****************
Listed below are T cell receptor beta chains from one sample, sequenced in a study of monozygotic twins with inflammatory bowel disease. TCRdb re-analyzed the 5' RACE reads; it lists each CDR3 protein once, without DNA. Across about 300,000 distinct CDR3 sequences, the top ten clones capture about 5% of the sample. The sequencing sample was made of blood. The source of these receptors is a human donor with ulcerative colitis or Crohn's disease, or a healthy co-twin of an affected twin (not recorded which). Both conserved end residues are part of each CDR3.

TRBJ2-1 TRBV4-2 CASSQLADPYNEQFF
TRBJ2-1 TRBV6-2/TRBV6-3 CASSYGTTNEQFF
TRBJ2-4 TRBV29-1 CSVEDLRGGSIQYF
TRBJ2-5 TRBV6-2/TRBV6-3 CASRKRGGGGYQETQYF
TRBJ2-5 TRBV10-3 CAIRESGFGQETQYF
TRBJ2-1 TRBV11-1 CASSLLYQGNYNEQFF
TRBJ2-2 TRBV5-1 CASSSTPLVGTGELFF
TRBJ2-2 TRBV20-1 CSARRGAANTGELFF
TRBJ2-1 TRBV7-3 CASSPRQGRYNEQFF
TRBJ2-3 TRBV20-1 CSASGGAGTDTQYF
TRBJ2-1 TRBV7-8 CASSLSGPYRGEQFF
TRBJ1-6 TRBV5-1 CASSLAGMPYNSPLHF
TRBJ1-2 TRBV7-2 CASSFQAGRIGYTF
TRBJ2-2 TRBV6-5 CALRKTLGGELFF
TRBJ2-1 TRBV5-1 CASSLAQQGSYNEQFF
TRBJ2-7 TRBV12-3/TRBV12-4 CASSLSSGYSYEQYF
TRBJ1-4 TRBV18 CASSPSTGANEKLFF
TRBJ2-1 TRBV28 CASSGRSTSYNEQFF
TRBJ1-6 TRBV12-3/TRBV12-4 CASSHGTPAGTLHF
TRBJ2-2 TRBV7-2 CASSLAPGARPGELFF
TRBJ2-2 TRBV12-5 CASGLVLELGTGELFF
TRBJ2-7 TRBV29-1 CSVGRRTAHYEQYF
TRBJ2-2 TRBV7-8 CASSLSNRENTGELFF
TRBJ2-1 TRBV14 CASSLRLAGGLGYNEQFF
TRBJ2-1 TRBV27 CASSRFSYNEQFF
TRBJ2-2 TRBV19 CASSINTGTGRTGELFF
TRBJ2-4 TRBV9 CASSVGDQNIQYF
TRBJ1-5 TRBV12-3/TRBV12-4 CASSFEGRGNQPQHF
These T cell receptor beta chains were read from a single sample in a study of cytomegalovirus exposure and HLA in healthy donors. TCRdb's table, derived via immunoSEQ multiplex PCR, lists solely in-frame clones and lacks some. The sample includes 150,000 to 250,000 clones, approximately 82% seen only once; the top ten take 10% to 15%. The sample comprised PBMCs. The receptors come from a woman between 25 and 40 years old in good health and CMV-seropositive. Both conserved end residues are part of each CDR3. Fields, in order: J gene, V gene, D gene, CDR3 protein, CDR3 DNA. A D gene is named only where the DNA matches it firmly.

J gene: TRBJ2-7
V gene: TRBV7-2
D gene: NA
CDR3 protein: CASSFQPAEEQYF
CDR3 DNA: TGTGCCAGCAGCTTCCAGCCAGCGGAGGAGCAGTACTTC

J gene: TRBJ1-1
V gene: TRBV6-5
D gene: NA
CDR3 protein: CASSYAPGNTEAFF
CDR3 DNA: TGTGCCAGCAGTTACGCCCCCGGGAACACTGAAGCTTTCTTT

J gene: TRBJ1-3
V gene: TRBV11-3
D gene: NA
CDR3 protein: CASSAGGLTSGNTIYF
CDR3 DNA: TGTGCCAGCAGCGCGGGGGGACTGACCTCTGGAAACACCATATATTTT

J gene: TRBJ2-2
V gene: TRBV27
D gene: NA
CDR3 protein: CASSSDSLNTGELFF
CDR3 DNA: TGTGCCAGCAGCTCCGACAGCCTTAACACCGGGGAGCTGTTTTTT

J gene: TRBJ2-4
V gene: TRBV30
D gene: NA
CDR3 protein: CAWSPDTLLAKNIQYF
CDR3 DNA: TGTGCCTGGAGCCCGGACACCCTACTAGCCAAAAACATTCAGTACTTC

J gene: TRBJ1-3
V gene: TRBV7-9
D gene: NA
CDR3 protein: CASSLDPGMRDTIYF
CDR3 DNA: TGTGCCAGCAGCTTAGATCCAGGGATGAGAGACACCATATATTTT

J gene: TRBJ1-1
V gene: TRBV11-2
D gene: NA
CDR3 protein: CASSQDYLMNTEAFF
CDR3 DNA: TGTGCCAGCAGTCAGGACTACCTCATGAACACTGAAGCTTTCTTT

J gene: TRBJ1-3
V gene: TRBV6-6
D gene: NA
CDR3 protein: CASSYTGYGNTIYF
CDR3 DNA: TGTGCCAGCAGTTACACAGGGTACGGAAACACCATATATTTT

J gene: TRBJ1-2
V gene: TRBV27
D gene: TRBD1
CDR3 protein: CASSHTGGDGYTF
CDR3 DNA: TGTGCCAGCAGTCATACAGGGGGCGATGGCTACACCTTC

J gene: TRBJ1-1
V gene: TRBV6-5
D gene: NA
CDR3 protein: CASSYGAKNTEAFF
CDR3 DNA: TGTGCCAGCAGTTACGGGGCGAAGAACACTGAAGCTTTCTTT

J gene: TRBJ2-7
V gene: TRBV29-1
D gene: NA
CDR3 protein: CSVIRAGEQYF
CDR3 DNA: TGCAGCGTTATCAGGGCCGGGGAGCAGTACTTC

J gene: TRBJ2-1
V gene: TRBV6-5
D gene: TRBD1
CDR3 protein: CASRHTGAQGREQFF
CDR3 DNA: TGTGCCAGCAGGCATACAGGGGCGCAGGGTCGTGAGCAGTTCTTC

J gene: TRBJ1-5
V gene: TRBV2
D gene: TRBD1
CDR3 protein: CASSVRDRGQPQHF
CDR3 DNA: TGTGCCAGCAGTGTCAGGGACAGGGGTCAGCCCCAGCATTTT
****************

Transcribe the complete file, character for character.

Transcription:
Listed below are T cell receptor beta chains from one sample, sequenced in a study of monozygotic twins with inflammatory bowel disease. TCRdb re-analyzed the 5' RACE reads; it lists each CDR3 protein once, without DNA. Across about 300,000 distinct CDR3 sequences, the top ten clones capture about 5% of the sample. The sequencing sample was made of blood. The source of these receptors is a human donor with ulcerative colitis or Crohn's disease, or a healthy co-twin of an affected twin (not recorded which). Both conserved end residues are part of each CDR3.

TRBJ2-1 TRBV4-2 CASSQLADPYNEQFF
TRBJ2-1 TRBV6-2/TRBV6-3 CASSYGTTNEQFF
TRBJ2-4 TRBV29-1 CSVEDLRGGSIQYF
TRBJ2-5 TRBV6-2/TRBV6-3 CASRKRGGGGYQETQYF
TRBJ2-5 TRBV10-3 CAIRESGFGQETQYF
TRBJ2-1 TRBV11-1 CASSLLYQGNYNEQFF
TRBJ2-2 TRBV5-1 CASSSTPLVGTGELFF
TRBJ2-2 TRBV20-1 CSARRGAANTGELFF
TRBJ2-1 TRBV7-3 CASSPRQGRYNEQFF
TRBJ2-3 TRBV20-1 CSASGGAGTDTQYF
TRBJ2-1 TRBV7-8 CASSLSGPYRGEQFF
TRBJ1-6 TRBV5-1 CASSLAGMPYNSPLHF
TRBJ1-2 TRBV7-2 CASSFQAGRIGYTF
TRBJ2-2 TRBV6-5 CALRKTLGGELFF
TRBJ2-1 TRBV5-1 CASSLAQQGSYNEQFF
TRBJ2-7 TRBV12-3/TRBV12-4 CASSLSSGYSYEQYF
TRBJ1-4 TRBV18 CASSPSTGANEKLFF
TRBJ2-1 TRBV28 CASSGRSTSYNEQFF
TRBJ1-6 TRBV12-3/TRBV12-4 CASSHGTPAGTLHF
TRBJ2-2 TRBV7-2 CASSLAPGARPGELFF
TRBJ2-2 TRBV12-5 CASGLVLELGTGELFF
TRBJ2-7 TRBV29-1 CSVGRRTAHYEQYF
TRBJ2-2 TRBV7-8 CASSLSNRENTGELFF
TRBJ2-1 TRBV14 CASSLRLAGGLGYNEQFF
TRBJ2-1 TRBV27 CASSRFSYNEQFF
TRBJ2-2 TRBV19 CASSINTGTGRTGELFF
TRBJ2-4 TRBV9 CASSVGDQNIQYF
TRBJ1-5 TRBV12-3/TRBV12-4 CASSFEGRGNQPQHF
These T cell receptor beta chains were read from a single sample in a study of cytomegalovirus exposure and HLA in healthy donors. TCRdb's table, derived via immunoSEQ multiplex PCR, lists solely in-frame clones and lacks some. The sample includes 150,000 to 250,000 clones, approximately 82% seen only once; the top ten take 10% to 15%. The sample comprised PBMCs. The receptors come from a woman between 25 and 40 years old in good health and CMV-seropositive. Both conserved end residues are part of each CDR3. Fields, in order: J gene, V gene, D gene, CDR3 protein, CDR3 DNA. A D gene is named only where the DNA matches it firmly.

J gene: TRBJ2-7
V gene: TRBV7-2
D gene: NA
CDR3 protein: CASSFQPAEEQYF
CDR3 DNA: TGTGCCAGCAGCTTCCAGCCAGCGGAGGAGCAGTACTTC

J gene: TRBJ1-1
V gene: TRBV6-5
D gene: NA
CDR3 protein: CASSYAPGNTEAFF
CDR3 DNA: TGTGCCAGCAGTTACGCCCCCGGGAACACTGAAGCTTTCTTT

J gene: TRBJ1-3
V gene: TRBV11-3
D gene: NA
CDR3 protein: CASSAGGLTSGNTIYF
CDR3 DNA: TGTGCCAGCAGCGCGGGGGGACTGACCTCTGGAAACACCATATATTTT

J gene: TRBJ2-2
V gene: TRBV27
D gene: NA
CDR3 protein: CASSSDSLNTGELFF
CDR3 DNA: TGTGCCAGCAGCTCCGACAGCCTTAACACCGGGGAGCTGTTTTTT

J gene: TRBJ2-4
V gene: TRBV30
D gene: NA
CDR3 protein: CAWSPDTLLAKNIQYF
CDR3 DNA: TGTGCCTGGAGCCCGGACACCCTACTAGCCAAAAACATTCAGTACTTC

J gene: TRBJ1-3
V gene: TRBV7-9
D gene: NA
CDR3 protein: CASSLDPGMRDTIYF
CDR3 DNA: TGTGCCAGCAGCTTAGATCCAGGGATGAGAGACACCATATATTTT

J gene: TRBJ1-1
V gene: TRBV11-2
D gene: NA
CDR3 protein: CASSQDYLMNTEAFF
CDR3 DNA: TGTGCCAGCAGTCAGGACTACCTCATGAACACTGAAGCTTTCTTT

J gene: TRBJ1-3
V gene: TRBV6-6
D gene: NA
CDR3 protein: CASSYTGYGNTIYF
CDR3 DNA: TGTGCCAGCAGTTACACAGGGTACGGAAACACCATATATTTT

J gene: TRBJ1-2
V gene: TRBV27
D gene: TRBD1
CDR3 protein: CASSHTGGDGYTF
CDR3 DNA: TGTGCCAGCAGTCATACAGGGGGCGATGGCTACACCTTC

J gene: TRBJ1-1
V gene: TRBV6-5
D gene: NA
CDR3 protein: CASSYGAKNTEAFF
CDR3 DNA: TGTGCCAGCAGTTACGGGGCGAAGAACACTGAAGCTTTCTTT

J gene: TRBJ2-7
V gene: TRBV29-1
D gene: NA
CDR3 protein: CSVIRAGEQYF
CDR3 DNA: TGCAGCGTTATCAGGGCCGGGGAGCAGTACTTC

J gene: TRBJ2-1
V gene: TRBV6-5
D gene: TRBD1
CDR3 protein: CASRHTGAQGREQFF
CDR3 DNA: TGTGCCAGCAGGCATACAGGGGCGCAGGGTCGTGAGCAGTTCTTC

J gene: TRBJ1-5
V gene: TRBV2
D gene: TRBD1
CDR3 protein: CASSVRDRGQPQHF
CDR3 DNA: TGTGCCAGCAGTGTCAGGGACAGGGGTCAGCCCCAGCATTTT